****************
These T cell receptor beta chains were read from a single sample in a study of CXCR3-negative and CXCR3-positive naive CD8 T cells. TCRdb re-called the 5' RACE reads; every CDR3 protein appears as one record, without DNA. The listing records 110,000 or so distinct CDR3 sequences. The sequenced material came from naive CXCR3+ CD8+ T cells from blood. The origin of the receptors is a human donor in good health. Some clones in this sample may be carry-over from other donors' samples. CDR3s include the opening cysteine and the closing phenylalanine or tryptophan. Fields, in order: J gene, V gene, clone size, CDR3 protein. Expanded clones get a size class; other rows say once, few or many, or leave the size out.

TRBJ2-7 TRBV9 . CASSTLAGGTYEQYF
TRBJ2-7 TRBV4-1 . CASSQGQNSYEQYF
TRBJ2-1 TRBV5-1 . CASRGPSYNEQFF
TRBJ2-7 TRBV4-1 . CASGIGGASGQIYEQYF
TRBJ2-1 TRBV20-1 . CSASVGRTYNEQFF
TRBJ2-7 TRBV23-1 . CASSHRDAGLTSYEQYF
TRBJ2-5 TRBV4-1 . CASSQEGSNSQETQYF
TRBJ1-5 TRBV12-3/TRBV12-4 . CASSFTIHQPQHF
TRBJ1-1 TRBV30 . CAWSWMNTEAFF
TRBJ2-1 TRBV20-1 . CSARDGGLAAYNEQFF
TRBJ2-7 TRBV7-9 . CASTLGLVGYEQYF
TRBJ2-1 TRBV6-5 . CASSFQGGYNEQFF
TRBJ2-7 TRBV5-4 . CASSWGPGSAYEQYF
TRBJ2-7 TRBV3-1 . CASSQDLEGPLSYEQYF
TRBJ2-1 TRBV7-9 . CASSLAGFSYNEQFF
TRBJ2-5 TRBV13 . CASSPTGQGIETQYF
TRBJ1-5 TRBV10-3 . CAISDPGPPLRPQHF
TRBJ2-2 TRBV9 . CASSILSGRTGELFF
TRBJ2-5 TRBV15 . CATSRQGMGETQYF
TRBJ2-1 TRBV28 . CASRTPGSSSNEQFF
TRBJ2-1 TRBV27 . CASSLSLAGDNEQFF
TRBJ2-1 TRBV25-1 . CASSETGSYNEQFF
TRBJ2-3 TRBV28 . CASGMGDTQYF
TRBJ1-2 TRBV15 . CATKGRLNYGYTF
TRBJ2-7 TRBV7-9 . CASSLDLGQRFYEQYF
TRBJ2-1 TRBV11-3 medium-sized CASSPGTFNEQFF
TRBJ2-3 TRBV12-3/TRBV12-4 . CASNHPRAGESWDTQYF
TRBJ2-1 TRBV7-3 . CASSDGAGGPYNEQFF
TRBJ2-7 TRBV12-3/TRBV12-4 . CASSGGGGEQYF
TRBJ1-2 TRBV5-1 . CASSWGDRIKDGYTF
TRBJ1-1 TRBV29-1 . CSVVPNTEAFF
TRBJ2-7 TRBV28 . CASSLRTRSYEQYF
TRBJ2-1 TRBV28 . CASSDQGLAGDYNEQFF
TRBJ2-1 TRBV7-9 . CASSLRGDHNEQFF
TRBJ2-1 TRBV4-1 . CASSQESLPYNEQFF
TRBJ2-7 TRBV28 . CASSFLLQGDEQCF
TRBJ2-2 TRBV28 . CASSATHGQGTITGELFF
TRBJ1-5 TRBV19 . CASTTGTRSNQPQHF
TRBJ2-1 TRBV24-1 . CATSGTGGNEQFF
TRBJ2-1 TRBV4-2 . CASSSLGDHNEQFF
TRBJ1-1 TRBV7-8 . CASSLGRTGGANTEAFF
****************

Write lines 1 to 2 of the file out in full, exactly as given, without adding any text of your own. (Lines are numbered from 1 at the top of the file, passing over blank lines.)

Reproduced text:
These T cell receptor beta chains were read from a single sample in a study of CXCR3-negative and CXCR3-positive naive CD8 T cells. TCRdb re-called the 5' RACE reads; every CDR3 protein appears as one record, without DNA. The listing records 110,000 or so distinct CDR3 sequences. The sequenced material came from naive CXCR3+ CD8+ T cells from blood. The origin of the receptors is a human donor in good health. Some clones in this sample may be carry-over from other donors' samples. CDR3s include the opening cysteine and the closing phenylalanine or tryptophan. Fields, in order: J gene, V gene, clone size, CDR3 protein. Expanded clones get a size class; other rows say once, few or many, or leave the size out.

TRBJ2-7 TRBV9 . CASSTLAGGTYEQYF